Indonesia candidate tells US no tolerance for extremism

Indonesia candidate tells US no tolerance for extremism
Hashim Djojohadikusumo speaks to a correspondent at AFP offices in Washington on December 6, 2013.

WASHINGTON- With Indonesia preparing for elections in the new year, one underdog candidate is promoting himself in the United States as a president who would crack down on Islamist extremists.

The United States has taken a growing interest in Indonesia, with President Barack Obama - who spent part of his childhood in Jakarta - seeing the world's largest Muslim-majority country as a ideal partner due to its embrace of democracy and its historically moderate brand of Islam.

But wealthy businessman Hashim Djojohadikusumo, brother of candidate Prabowo Subianto, said that violence in recent years against Christian, Ahmadiyah and other minorities showed a "total failure" by outgoing President Susilo Bambang Yudhoyono's administration on ensuring religious tolerance.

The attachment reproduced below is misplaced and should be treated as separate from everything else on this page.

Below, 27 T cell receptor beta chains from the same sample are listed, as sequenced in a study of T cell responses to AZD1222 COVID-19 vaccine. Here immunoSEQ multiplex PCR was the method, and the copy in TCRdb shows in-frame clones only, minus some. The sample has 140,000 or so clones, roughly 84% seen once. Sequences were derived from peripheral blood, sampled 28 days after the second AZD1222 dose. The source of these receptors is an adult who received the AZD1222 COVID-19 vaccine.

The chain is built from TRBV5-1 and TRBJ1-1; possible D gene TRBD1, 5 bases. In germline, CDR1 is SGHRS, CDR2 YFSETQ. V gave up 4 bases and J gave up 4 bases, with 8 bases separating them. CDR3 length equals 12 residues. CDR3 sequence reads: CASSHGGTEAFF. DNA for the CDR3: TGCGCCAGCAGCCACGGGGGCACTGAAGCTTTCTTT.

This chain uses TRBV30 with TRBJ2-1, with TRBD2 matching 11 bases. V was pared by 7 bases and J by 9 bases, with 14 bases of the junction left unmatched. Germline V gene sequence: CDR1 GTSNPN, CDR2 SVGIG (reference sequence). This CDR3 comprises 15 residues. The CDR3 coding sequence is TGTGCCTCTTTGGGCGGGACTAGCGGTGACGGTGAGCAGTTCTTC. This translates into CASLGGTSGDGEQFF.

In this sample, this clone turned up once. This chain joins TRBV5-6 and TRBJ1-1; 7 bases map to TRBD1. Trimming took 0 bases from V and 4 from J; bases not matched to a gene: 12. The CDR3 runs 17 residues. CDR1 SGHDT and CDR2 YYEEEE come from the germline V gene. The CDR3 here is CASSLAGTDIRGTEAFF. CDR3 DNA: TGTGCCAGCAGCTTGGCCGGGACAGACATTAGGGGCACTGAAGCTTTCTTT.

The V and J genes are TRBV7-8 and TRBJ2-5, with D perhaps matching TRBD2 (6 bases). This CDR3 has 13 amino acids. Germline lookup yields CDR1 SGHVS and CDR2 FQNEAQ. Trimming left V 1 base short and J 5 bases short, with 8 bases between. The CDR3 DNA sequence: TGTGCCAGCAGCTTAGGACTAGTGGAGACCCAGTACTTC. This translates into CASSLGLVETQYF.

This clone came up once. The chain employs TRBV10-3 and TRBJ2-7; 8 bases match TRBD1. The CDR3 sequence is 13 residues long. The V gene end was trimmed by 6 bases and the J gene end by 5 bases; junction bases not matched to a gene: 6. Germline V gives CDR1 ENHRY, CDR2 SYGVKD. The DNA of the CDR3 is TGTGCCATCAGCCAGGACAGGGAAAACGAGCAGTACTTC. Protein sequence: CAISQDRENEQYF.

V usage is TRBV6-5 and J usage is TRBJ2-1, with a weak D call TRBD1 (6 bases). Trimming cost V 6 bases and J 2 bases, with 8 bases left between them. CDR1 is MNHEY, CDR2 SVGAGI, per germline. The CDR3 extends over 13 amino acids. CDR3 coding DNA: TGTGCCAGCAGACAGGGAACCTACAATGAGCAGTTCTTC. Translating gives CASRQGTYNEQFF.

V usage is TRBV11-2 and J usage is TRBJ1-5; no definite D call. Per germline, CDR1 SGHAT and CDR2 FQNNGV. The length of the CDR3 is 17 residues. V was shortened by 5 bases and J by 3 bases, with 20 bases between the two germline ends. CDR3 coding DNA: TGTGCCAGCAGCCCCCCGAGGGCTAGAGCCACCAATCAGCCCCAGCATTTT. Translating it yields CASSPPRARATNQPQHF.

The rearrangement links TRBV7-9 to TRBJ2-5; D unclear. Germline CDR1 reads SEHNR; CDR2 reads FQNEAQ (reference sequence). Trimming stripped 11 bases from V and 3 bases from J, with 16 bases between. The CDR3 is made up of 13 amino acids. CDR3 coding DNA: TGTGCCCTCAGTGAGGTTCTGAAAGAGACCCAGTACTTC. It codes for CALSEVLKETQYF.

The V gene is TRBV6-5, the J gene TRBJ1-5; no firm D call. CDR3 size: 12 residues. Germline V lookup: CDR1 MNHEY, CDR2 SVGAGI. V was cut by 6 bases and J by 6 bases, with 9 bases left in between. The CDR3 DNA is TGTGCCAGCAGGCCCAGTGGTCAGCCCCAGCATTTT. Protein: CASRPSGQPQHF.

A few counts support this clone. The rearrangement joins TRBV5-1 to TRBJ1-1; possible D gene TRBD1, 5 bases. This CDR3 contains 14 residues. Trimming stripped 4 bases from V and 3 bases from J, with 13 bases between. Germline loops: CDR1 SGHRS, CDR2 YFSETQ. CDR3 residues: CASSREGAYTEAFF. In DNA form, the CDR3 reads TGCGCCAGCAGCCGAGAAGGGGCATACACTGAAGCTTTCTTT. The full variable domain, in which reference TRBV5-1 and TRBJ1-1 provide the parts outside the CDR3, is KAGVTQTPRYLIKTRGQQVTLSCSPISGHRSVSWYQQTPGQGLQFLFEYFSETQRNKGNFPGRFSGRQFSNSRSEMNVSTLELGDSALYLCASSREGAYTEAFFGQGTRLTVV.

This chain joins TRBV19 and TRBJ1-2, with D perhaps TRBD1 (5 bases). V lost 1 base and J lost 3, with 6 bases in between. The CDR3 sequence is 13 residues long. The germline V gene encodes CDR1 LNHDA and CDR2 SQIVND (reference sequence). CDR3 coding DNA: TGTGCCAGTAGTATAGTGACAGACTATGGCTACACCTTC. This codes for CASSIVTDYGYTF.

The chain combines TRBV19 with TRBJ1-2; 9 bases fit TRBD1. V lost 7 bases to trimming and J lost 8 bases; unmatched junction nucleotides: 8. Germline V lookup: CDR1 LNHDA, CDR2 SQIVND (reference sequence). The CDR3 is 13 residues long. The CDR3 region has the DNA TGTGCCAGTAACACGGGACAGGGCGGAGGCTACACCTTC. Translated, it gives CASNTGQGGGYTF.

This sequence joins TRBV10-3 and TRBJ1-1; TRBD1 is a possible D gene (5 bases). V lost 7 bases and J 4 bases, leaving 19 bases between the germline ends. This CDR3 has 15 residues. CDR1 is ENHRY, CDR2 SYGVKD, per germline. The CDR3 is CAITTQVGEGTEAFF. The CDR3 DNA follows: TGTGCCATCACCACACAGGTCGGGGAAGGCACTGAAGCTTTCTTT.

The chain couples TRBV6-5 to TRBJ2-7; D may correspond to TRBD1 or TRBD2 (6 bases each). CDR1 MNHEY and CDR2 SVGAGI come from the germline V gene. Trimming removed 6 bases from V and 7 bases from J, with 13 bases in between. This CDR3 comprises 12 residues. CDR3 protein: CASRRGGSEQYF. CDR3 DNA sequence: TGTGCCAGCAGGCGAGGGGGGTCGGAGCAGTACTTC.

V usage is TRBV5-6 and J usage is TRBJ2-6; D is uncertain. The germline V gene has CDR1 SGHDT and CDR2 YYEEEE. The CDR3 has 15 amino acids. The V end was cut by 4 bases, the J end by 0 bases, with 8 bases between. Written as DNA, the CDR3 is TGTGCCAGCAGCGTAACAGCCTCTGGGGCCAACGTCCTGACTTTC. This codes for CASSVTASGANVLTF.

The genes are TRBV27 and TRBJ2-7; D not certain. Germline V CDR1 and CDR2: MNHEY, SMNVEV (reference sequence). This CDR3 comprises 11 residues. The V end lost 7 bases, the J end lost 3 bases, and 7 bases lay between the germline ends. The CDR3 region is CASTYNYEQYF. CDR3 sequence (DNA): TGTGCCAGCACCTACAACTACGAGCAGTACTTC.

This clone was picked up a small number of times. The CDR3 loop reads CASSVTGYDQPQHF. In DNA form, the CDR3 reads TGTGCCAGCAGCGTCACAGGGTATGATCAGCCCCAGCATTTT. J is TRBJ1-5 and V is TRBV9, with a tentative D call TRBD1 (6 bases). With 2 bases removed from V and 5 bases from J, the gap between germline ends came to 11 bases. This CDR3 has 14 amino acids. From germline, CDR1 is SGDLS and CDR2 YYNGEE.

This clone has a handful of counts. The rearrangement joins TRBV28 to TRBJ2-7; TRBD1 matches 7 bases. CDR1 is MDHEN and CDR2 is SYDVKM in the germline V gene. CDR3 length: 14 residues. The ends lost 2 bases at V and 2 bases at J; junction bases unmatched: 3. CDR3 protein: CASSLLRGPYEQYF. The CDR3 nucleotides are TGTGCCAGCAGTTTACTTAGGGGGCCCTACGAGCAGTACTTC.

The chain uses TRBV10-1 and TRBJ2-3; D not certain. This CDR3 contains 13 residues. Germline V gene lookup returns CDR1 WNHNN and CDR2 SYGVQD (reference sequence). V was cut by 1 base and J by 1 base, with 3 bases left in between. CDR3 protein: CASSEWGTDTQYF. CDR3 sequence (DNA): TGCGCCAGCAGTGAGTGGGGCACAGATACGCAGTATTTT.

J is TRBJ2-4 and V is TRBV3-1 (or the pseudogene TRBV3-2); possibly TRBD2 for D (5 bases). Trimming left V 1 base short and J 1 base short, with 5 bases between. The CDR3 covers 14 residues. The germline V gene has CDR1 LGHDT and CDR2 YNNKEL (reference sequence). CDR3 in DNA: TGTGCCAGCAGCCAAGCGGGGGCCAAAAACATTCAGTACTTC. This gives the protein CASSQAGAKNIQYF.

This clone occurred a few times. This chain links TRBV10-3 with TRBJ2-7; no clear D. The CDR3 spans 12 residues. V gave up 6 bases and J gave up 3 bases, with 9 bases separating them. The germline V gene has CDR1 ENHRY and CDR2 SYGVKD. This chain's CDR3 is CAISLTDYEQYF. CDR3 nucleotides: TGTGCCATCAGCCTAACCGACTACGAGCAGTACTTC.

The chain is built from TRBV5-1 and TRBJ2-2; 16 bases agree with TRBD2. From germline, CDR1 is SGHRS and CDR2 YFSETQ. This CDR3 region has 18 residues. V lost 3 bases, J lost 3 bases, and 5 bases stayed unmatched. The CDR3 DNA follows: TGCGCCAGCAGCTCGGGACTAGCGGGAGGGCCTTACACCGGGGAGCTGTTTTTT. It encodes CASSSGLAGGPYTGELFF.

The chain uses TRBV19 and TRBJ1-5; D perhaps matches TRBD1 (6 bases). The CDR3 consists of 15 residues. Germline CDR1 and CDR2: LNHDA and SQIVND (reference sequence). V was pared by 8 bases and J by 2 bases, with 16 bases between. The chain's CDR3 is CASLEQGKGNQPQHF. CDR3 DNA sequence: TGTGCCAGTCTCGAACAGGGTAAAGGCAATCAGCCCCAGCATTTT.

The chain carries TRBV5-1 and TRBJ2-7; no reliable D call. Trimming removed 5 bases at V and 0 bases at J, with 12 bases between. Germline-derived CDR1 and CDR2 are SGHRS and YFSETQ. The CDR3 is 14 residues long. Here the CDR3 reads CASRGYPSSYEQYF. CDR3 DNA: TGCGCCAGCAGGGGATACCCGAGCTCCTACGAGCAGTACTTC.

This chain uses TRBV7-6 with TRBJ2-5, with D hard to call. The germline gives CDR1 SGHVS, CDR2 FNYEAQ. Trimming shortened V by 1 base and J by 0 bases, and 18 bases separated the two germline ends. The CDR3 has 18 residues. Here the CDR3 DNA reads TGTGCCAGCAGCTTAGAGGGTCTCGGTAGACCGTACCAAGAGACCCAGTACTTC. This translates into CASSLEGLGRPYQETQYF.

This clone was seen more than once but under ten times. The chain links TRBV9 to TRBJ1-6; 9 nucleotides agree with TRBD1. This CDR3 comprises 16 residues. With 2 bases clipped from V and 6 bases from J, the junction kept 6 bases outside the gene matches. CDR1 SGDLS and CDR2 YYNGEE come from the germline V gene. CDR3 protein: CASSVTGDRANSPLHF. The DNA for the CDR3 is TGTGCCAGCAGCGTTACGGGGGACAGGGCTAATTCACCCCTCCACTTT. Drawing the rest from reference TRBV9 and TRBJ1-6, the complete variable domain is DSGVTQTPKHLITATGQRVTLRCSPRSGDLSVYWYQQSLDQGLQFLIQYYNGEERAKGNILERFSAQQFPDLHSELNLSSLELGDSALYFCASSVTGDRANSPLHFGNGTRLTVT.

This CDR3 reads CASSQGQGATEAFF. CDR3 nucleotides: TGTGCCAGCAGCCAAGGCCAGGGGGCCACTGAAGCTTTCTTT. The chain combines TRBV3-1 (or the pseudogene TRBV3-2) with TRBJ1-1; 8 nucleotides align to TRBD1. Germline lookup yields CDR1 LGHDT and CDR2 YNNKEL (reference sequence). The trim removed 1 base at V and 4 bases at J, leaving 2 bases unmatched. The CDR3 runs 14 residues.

"I would give them an F-minus grade," Hashim told AFP during a recent visit to Washington to promote his brother.

Hashim said that Prabowo as president would enforce laws that protect religious freedom - a key foreign policy issue for many US lawmakers.

"The US government should be more active in voicing displeasure about the abdication of the Indonesian government in promoting minorities," he said.

Hashim's billing of his brother as a defender of minorities comes despite charges that Prabowo, then a military commander, led the torture of pro-democracy activists during the fall of strongman Suharto in the 1990s.

The United States has denied Prabowo a visa on human rights grounds.

Hashim argued that his brother was not alone in his military role. He also defended his brother's populist economic platform, which includes charges that the banking sector is too open.

"Whether that's considered nationalist, it's certainly not considered xenophobic. We just want fairness," Hashim said.

Prabowo, he said, supports foreign investment and "is not another Hugo Chavez," the late leftist Venezuelan leader.

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